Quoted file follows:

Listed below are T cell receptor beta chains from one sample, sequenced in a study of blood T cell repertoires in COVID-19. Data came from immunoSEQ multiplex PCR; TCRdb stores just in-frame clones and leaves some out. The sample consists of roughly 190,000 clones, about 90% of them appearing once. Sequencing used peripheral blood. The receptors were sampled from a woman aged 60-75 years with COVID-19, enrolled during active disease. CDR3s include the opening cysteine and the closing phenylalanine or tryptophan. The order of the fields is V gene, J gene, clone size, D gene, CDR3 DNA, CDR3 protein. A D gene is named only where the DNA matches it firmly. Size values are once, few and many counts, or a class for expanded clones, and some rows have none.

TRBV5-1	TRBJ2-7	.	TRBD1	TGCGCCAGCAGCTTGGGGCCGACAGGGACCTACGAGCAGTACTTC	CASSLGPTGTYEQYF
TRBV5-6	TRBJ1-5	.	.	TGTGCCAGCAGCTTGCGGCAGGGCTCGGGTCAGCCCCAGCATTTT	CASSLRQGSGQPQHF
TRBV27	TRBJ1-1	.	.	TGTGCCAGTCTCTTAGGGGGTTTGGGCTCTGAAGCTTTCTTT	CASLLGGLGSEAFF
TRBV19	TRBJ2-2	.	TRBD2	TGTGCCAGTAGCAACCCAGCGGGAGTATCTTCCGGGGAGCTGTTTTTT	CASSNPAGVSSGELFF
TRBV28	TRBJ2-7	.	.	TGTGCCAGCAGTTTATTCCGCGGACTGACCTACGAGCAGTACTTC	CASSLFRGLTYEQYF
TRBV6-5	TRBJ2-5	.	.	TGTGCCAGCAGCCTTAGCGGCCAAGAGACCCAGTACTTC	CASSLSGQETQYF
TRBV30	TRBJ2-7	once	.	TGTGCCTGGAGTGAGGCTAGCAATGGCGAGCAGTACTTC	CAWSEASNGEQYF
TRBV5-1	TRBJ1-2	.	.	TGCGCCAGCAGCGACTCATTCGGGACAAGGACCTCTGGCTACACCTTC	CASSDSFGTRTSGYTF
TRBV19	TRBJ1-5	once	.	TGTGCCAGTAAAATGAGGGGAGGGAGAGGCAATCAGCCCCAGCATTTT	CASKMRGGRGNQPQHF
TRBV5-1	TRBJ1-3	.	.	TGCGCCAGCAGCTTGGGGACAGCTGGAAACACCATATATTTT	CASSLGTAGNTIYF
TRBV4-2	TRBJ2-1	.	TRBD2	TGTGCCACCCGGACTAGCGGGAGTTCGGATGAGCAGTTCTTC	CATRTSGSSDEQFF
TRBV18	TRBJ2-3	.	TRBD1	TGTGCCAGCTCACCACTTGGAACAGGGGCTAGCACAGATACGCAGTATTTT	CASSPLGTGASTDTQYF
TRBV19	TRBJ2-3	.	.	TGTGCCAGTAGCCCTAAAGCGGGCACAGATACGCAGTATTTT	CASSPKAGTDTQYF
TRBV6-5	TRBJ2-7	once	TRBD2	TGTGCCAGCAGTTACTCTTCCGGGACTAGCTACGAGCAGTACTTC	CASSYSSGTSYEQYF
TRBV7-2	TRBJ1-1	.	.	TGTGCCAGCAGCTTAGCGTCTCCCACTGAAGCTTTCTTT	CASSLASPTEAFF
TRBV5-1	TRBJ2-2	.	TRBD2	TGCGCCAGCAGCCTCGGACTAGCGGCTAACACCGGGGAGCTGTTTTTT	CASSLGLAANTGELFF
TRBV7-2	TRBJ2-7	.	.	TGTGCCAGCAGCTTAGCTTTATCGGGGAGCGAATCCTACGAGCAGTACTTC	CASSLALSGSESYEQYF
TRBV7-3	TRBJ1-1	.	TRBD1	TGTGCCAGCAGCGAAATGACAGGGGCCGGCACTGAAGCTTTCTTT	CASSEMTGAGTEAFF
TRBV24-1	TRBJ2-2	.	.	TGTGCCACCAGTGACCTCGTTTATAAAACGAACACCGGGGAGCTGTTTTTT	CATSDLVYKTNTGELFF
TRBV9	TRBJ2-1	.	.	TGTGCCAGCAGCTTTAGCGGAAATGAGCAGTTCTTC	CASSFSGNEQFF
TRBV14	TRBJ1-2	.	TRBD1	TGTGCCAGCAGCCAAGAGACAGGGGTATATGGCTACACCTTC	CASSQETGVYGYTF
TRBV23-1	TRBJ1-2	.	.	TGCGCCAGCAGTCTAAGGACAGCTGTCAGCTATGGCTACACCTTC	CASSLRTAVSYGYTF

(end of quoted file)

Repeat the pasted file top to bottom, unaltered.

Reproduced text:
Listed below are T cell receptor beta chains from one sample, sequenced in a study of blood T cell repertoires in COVID-19. Data came from immunoSEQ multiplex PCR; TCRdb stores just in-frame clones and leaves some out. The sample consists of roughly 190,000 clones, about 90% of them appearing once. Sequencing used peripheral blood. The receptors were sampled from a woman aged 60-75 years with COVID-19, enrolled during active disease. CDR3s include the opening cysteine and the closing phenylalanine or tryptophan. The order of the fields is V gene, J gene, clone size, D gene, CDR3 DNA, CDR3 protein. A D gene is named only where the DNA matches it firmly. Size values are once, few and many counts, or a class for expanded clones, and some rows have none.

TRBV5-1	TRBJ2-7	.	TRBD1	TGCGCCAGCAGCTTGGGGCCGACAGGGACCTACGAGCAGTACTTC	CASSLGPTGTYEQYF
TRBV5-6	TRBJ1-5	.	.	TGTGCCAGCAGCTTGCGGCAGGGCTCGGGTCAGCCCCAGCATTTT	CASSLRQGSGQPQHF
TRBV27	TRBJ1-1	.	.	TGTGCCAGTCTCTTAGGGGGTTTGGGCTCTGAAGCTTTCTTT	CASLLGGLGSEAFF
TRBV19	TRBJ2-2	.	TRBD2	TGTGCCAGTAGCAACCCAGCGGGAGTATCTTCCGGGGAGCTGTTTTTT	CASSNPAGVSSGELFF
TRBV28	TRBJ2-7	.	.	TGTGCCAGCAGTTTATTCCGCGGACTGACCTACGAGCAGTACTTC	CASSLFRGLTYEQYF
TRBV6-5	TRBJ2-5	.	.	TGTGCCAGCAGCCTTAGCGGCCAAGAGACCCAGTACTTC	CASSLSGQETQYF
TRBV30	TRBJ2-7	once	.	TGTGCCTGGAGTGAGGCTAGCAATGGCGAGCAGTACTTC	CAWSEASNGEQYF
TRBV5-1	TRBJ1-2	.	.	TGCGCCAGCAGCGACTCATTCGGGACAAGGACCTCTGGCTACACCTTC	CASSDSFGTRTSGYTF
TRBV19	TRBJ1-5	once	.	TGTGCCAGTAAAATGAGGGGAGGGAGAGGCAATCAGCCCCAGCATTTT	CASKMRGGRGNQPQHF
TRBV5-1	TRBJ1-3	.	.	TGCGCCAGCAGCTTGGGGACAGCTGGAAACACCATATATTTT	CASSLGTAGNTIYF
TRBV4-2	TRBJ2-1	.	TRBD2	TGTGCCACCCGGACTAGCGGGAGTTCGGATGAGCAGTTCTTC	CATRTSGSSDEQFF
TRBV18	TRBJ2-3	.	TRBD1	TGTGCCAGCTCACCACTTGGAACAGGGGCTAGCACAGATACGCAGTATTTT	CASSPLGTGASTDTQYF
TRBV19	TRBJ2-3	.	.	TGTGCCAGTAGCCCTAAAGCGGGCACAGATACGCAGTATTTT	CASSPKAGTDTQYF
TRBV6-5	TRBJ2-7	once	TRBD2	TGTGCCAGCAGTTACTCTTCCGGGACTAGCTACGAGCAGTACTTC	CASSYSSGTSYEQYF
TRBV7-2	TRBJ1-1	.	.	TGTGCCAGCAGCTTAGCGTCTCCCACTGAAGCTTTCTTT	CASSLASPTEAFF
TRBV5-1	TRBJ2-2	.	TRBD2	TGCGCCAGCAGCCTCGGACTAGCGGCTAACACCGGGGAGCTGTTTTTT	CASSLGLAANTGELFF
TRBV7-2	TRBJ2-7	.	.	TGTGCCAGCAGCTTAGCTTTATCGGGGAGCGAATCCTACGAGCAGTACTTC	CASSLALSGSESYEQYF
TRBV7-3	TRBJ1-1	.	TRBD1	TGTGCCAGCAGCGAAATGACAGGGGCCGGCACTGAAGCTTTCTTT	CASSEMTGAGTEAFF
TRBV24-1	TRBJ2-2	.	.	TGTGCCACCAGTGACCTCGTTTATAAAACGAACACCGGGGAGCTGTTTTTT	CATSDLVYKTNTGELFF
TRBV9	TRBJ2-1	.	.	TGTGCCAGCAGCTTTAGCGGAAATGAGCAGTTCTTC	CASSFSGNEQFF
TRBV14	TRBJ1-2	.	TRBD1	TGTGCCAGCAGCCAAGAGACAGGGGTATATGGCTACACCTTC	CASSQETGVYGYTF
TRBV23-1	TRBJ1-2	.	.	TGCGCCAGCAGTCTAAGGACAGCTGTCAGCTATGGCTACACCTTC	CASSLRTAVSYGYTF